The Bartlett


Walking within the layers of Burgess Park: Interrogating Traces and Fragments

27 April 2017, 2:00 pm–4:00 pm

Bartlett Walks

Event Information

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The Bartlett


Meet at the West Entrance, off Camberwell Road SE5 0EG

Burgess Park is located in a formerly industrial area developed around the west end of the now filled-in Grand Surrey Canal. The construction of these 56 hectares of open green space started in the late 1950s and, although fairly constituted as a park today, is still unfinished.

Certain elements and situations within the park evoke something missing, appearing as the experience of absence. Street sections leading nowhere, incomplete walls enclosing nothing, among other leftovers, are not functionally nor symbolically incorporated into the present life of the park, hence becoming strange to it. In turn, a disappeared urban setting can be recalled and reimagined through these traces and fragments. As loose ends scattered across the park, they act as open clues about the site’s history, stimulating the viewer’s retrospective imagination. Nevertheless, as part of an on-going revamp of Burgess Park attempting to its completion, many of its leftover traces are being erased while few remainders of its industrial past are preserved and turned into heritage objects.

This walk aims to explore and discuss these strange, vanishing traces, which infuse a sense of depth and openness in the way the different times of the site can be experienced. This condition contrasts with the narrow sense of coherence of the current renovation scheme that progressively flattens this rich palimpsest, posing the question of how to preserve and further enhance such mode of urban memory. The still on-going renovation of Burgess Park precedes a major regeneration project that will see the neighbouring Aylesbury Estate giving way to a new development. Therefore, its gradual transformation into a more structured park –implying the elimination of its vague qualities– is not an isolated process. Aspects of urban memory as seen in Burgess Park are thus entangled with broader issues of urban change, heritage, the nature of public space, as well as the social and cultural diversity of the area.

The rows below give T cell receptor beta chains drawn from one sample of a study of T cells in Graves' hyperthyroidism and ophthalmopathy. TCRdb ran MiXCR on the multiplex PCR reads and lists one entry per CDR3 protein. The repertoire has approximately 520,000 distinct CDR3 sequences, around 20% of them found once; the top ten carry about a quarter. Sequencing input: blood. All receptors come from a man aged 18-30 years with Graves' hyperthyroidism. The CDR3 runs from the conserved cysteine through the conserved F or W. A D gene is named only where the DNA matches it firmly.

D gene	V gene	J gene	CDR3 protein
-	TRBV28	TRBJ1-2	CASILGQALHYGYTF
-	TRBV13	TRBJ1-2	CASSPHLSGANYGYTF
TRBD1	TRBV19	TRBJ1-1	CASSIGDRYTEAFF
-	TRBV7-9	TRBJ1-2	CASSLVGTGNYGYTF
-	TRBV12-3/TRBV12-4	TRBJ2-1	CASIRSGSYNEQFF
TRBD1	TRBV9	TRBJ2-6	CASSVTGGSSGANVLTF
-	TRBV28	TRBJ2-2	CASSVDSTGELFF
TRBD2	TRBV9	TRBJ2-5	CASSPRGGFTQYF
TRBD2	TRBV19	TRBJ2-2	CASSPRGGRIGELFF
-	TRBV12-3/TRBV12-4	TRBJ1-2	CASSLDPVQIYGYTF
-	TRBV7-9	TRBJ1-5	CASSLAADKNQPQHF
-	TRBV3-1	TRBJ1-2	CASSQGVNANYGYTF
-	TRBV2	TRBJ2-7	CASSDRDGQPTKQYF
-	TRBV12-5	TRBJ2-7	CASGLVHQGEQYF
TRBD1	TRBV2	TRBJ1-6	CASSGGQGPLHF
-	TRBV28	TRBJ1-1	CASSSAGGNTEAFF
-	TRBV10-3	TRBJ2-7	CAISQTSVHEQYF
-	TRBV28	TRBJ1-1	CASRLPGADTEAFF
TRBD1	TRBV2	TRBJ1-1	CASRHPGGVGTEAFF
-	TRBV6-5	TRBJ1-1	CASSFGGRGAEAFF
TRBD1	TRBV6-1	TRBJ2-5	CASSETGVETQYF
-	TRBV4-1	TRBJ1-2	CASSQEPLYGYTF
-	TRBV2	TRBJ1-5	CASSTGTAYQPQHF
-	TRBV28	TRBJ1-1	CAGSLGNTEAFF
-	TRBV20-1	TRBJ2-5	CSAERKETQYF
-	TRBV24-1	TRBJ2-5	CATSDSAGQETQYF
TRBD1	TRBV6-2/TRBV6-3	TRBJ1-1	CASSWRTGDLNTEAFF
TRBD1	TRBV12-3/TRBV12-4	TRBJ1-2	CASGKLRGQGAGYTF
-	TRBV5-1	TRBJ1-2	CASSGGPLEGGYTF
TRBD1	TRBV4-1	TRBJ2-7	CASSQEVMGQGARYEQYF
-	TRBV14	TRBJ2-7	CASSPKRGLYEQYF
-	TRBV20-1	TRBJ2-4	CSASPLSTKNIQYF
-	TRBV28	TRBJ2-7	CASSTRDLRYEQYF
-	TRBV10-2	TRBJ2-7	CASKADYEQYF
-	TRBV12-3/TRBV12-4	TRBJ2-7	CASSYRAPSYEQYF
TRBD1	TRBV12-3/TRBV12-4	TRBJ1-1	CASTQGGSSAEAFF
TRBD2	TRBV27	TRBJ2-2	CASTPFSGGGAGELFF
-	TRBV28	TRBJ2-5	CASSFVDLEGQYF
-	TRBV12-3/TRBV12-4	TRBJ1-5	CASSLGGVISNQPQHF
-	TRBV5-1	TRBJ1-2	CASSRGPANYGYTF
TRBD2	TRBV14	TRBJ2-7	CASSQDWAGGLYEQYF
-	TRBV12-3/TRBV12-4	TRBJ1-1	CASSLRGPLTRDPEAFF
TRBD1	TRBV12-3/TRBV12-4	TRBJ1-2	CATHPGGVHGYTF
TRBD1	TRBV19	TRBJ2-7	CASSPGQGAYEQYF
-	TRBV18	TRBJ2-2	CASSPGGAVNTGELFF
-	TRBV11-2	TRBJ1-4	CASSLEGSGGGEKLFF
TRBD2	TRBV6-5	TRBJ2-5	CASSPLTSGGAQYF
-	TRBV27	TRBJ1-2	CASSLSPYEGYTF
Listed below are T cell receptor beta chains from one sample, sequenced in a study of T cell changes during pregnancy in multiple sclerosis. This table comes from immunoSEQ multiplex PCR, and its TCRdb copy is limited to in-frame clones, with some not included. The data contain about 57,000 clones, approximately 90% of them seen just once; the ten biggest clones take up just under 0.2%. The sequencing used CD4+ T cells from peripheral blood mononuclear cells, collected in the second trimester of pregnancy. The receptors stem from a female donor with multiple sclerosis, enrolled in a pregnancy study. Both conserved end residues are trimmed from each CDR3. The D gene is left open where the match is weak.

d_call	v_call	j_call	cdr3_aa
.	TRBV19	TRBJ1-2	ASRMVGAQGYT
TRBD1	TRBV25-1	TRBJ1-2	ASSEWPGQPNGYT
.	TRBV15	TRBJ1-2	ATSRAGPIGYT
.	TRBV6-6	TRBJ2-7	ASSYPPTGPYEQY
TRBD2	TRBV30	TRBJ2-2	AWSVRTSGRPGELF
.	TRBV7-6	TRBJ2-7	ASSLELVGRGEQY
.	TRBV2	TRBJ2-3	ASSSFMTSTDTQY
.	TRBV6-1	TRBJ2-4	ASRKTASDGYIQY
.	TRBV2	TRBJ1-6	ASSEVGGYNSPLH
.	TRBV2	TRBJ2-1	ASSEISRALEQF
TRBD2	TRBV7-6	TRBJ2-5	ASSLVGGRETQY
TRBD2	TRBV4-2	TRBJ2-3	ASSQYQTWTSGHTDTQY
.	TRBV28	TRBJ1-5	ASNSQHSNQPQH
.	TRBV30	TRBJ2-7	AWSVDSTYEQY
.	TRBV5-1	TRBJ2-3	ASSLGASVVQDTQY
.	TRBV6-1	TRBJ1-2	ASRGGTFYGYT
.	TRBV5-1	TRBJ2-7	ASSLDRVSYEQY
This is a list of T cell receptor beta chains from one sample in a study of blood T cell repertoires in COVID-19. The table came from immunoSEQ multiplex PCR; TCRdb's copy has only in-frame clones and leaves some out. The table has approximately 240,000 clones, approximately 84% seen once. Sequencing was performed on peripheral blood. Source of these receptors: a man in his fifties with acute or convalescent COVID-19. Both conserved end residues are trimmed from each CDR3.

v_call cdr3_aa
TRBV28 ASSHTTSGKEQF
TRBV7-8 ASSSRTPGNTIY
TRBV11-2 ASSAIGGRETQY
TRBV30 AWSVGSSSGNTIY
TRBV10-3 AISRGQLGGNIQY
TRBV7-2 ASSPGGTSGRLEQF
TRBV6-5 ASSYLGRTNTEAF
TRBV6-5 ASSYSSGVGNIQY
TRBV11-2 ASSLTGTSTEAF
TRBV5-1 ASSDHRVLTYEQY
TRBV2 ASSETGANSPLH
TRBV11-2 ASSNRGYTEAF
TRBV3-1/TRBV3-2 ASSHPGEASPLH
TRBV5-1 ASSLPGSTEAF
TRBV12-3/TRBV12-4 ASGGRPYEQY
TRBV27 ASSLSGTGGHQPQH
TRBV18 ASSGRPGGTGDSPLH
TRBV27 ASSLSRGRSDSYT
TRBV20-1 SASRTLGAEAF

Beyond addressing the contingencies of urban regeneration, however, the walk focuses on the materiality of the site, which reveals hidden and non-evident aspects of a past that can be discovered and recreated through imagination.

This walk will be led by Felipe Lanuza Rilling, from the Bartlett School of Architecture.

To sign up for this event, please register via Eventbrite. Places are limited.